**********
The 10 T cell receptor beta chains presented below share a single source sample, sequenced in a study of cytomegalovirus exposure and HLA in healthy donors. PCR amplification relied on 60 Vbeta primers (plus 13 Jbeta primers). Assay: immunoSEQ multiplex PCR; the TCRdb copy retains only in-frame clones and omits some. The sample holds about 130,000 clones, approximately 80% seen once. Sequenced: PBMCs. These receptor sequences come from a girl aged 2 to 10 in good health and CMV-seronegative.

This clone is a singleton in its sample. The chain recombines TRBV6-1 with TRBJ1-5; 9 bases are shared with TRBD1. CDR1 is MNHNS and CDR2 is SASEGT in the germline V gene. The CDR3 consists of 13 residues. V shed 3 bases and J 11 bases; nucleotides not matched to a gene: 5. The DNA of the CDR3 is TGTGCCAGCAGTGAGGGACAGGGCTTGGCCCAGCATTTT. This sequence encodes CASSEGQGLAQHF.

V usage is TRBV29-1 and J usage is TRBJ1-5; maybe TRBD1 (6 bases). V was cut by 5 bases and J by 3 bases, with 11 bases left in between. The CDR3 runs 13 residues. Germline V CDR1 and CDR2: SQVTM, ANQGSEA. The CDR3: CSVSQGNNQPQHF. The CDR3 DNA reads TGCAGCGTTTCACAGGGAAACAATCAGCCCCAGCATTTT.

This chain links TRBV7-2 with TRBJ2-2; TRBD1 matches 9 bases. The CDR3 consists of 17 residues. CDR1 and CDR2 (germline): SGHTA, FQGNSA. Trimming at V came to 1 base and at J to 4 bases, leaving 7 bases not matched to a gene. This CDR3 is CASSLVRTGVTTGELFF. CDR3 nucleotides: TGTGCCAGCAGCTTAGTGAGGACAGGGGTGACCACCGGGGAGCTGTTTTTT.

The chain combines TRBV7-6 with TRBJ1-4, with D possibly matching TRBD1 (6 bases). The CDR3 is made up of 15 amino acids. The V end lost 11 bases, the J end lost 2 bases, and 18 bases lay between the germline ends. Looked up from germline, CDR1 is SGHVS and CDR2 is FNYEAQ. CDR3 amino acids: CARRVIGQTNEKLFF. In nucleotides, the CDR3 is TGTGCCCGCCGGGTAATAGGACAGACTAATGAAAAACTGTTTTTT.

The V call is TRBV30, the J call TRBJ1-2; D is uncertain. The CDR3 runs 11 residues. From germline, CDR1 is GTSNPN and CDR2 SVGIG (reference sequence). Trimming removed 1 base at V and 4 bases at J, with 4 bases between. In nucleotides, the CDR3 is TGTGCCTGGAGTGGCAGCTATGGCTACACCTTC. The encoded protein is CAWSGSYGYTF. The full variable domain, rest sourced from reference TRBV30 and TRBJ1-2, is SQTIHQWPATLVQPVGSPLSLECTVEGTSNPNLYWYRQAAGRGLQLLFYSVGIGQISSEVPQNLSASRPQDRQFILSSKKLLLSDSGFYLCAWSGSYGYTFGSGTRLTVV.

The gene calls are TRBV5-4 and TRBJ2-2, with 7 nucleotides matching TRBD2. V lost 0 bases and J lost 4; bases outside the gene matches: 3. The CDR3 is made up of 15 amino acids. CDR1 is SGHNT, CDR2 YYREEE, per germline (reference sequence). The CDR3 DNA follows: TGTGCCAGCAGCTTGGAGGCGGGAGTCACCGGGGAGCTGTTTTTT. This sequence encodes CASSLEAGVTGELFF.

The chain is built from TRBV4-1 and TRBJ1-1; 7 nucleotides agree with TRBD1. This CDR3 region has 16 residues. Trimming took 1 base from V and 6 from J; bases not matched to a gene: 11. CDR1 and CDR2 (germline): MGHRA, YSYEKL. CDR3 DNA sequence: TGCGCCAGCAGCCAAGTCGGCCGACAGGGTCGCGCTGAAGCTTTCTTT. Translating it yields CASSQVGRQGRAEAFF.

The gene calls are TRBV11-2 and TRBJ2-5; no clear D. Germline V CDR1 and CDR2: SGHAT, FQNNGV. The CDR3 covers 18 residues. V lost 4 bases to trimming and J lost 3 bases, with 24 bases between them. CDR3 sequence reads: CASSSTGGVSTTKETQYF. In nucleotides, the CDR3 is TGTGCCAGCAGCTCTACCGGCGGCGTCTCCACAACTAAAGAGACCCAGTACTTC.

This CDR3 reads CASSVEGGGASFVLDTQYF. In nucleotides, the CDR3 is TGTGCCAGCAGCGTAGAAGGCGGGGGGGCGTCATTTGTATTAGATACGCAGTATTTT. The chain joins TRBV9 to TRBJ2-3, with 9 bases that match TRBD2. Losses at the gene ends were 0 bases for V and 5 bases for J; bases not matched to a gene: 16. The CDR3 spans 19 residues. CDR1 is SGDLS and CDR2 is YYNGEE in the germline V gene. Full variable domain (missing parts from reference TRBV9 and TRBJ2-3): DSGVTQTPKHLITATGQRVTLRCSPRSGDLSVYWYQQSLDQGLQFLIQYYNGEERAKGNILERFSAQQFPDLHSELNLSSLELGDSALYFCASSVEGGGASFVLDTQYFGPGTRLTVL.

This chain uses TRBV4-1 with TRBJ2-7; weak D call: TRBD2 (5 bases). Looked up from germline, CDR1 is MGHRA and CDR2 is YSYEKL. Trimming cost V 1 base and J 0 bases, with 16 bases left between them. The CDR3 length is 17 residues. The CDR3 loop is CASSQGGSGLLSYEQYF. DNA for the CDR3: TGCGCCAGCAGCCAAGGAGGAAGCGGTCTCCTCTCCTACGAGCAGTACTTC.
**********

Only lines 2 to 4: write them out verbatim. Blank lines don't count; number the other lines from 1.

This clone is a singleton in its sample. The chain recombines TRBV6-1 with TRBJ1-5; 9 bases are shared with TRBD1. CDR1 is MNHNS and CDR2 is SASEGT in the germline V gene. The CDR3 consists of 13 residues. V shed 3 bases and J 11 bases; nucleotides not matched to a gene: 5. The DNA of the CDR3 is TGTGCCAGCAGTGAGGGACAGGGCTTGGCCCAGCATTTT. This sequence encodes CASSEGQGLAQHF.

V usage is TRBV29-1 and J usage is TRBJ1-5; maybe TRBD1 (6 bases). V was cut by 5 bases and J by 3 bases, with 11 bases left in between. The CDR3 runs 13 residues. Germline V CDR1 and CDR2: SQVTM, ANQGSEA. The CDR3: CSVSQGNNQPQHF. The CDR3 DNA reads TGCAGCGTTTCACAGGGAAACAATCAGCCCCAGCATTTT.

This chain links TRBV7-2 with TRBJ2-2; TRBD1 matches 9 bases. The CDR3 consists of 17 residues. CDR1 and CDR2 (germline): SGHTA, FQGNSA. Trimming at V came to 1 base and at J to 4 bases, leaving 7 bases not matched to a gene. This CDR3 is CASSLVRTGVTTGELFF. CDR3 nucleotides: TGTGCCAGCAGCTTAGTGAGGACAGGGGTGACCACCGGGGAGCTGTTTTTT.